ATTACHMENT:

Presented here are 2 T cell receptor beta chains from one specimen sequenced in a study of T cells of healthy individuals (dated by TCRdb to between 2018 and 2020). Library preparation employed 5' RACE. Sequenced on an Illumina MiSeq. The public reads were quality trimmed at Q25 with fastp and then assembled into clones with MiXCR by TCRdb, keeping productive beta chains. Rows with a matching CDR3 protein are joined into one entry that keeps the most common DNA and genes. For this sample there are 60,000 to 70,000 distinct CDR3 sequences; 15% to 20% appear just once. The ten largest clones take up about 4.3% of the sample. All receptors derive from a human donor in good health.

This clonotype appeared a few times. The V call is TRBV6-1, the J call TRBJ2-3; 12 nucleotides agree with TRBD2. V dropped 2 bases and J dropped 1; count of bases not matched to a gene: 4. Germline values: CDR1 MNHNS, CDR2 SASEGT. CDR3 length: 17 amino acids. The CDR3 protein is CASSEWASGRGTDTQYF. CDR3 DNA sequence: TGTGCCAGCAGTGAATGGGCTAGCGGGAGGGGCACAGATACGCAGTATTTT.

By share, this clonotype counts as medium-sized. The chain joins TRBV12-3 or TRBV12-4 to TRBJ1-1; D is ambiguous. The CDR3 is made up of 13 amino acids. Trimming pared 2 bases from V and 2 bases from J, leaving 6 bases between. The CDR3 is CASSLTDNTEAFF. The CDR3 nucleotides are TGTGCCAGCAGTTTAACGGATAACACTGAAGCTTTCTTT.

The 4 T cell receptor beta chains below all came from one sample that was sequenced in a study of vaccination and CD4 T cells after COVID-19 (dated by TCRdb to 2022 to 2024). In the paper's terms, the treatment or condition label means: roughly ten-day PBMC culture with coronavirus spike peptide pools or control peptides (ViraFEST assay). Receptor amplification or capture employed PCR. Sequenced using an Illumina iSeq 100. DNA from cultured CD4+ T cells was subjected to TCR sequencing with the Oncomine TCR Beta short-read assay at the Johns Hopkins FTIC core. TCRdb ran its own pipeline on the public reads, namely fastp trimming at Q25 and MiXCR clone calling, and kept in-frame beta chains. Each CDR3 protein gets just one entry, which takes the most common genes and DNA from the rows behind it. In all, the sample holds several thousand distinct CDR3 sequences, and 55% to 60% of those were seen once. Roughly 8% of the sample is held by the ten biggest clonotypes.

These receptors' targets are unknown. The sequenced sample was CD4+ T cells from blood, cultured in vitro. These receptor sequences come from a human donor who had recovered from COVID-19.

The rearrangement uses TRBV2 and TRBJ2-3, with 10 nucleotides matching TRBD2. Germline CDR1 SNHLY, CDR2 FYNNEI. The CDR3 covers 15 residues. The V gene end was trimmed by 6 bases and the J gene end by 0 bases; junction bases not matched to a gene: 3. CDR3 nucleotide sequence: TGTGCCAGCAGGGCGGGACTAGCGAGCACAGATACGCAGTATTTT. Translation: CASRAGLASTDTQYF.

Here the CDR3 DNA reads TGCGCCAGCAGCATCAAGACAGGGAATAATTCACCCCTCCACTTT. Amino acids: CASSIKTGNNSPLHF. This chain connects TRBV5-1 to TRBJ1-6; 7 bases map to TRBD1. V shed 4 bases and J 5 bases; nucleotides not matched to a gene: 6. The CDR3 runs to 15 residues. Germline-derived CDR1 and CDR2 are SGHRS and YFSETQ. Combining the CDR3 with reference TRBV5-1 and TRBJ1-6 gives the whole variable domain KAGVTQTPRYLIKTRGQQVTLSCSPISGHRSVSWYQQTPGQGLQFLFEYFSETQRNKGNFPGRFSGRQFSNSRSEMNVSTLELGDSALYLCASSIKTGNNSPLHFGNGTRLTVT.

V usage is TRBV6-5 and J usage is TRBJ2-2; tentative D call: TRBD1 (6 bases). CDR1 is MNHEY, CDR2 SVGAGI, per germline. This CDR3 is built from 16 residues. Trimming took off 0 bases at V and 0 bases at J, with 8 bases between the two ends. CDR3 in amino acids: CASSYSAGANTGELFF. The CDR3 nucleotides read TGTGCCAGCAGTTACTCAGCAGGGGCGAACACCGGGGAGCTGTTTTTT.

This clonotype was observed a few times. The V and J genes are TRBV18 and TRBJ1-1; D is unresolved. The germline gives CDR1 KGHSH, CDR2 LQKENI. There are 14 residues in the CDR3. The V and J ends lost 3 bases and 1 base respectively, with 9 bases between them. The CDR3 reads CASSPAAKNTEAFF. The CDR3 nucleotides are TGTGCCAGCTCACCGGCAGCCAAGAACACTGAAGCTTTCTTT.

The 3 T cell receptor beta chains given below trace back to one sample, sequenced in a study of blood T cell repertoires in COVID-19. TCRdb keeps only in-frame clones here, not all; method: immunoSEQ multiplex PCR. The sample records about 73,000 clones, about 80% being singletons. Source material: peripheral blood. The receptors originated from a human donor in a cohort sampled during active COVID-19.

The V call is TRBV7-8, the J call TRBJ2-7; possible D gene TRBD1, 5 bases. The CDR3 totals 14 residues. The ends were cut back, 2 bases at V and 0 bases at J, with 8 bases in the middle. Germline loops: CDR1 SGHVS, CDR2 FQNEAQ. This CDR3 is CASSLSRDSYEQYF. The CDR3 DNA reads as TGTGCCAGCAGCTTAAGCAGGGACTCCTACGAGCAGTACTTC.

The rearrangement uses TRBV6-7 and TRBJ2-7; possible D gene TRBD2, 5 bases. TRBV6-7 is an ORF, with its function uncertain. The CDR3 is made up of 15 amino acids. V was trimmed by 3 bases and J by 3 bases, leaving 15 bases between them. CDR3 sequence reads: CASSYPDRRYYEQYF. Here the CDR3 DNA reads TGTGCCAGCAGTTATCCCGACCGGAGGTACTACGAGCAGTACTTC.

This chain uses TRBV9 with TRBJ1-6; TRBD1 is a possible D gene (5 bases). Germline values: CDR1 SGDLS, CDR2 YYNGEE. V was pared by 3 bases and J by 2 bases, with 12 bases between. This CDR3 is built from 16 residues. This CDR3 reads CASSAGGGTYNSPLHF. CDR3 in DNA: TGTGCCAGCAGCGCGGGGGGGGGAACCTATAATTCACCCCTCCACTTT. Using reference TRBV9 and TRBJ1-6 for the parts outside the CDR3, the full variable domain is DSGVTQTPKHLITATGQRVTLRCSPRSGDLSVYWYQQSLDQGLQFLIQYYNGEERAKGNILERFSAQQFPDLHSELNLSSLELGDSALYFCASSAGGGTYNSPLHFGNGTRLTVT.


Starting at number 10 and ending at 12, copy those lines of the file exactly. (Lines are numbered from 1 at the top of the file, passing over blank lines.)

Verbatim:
The 3 T cell receptor beta chains given below trace back to one sample, sequenced in a study of blood T cell repertoires in COVID-19. TCRdb keeps only in-frame clones here, not all; method: immunoSEQ multiplex PCR. The sample records about 73,000 clones, about 80% being singletons. Source material: peripheral blood. The receptors originated from a human donor in a cohort sampled during active COVID-19.

The V call is TRBV7-8, the J call TRBJ2-7; possible D gene TRBD1, 5 bases. The CDR3 totals 14 residues. The ends were cut back, 2 bases at V and 0 bases at J, with 8 bases in the middle. Germline loops: CDR1 SGHVS, CDR2 FQNEAQ. This CDR3 is CASSLSRDSYEQYF. The CDR3 DNA reads as TGTGCCAGCAGCTTAAGCAGGGACTCCTACGAGCAGTACTTC.

The rearrangement uses TRBV6-7 and TRBJ2-7; possible D gene TRBD2, 5 bases. TRBV6-7 is an ORF, with its function uncertain. The CDR3 is made up of 15 amino acids. V was trimmed by 3 bases and J by 3 bases, leaving 15 bases between them. CDR3 sequence reads: CASSYPDRRYYEQYF. Here the CDR3 DNA reads TGTGCCAGCAGTTATCCCGACCGGAGGTACTACGAGCAGTACTTC.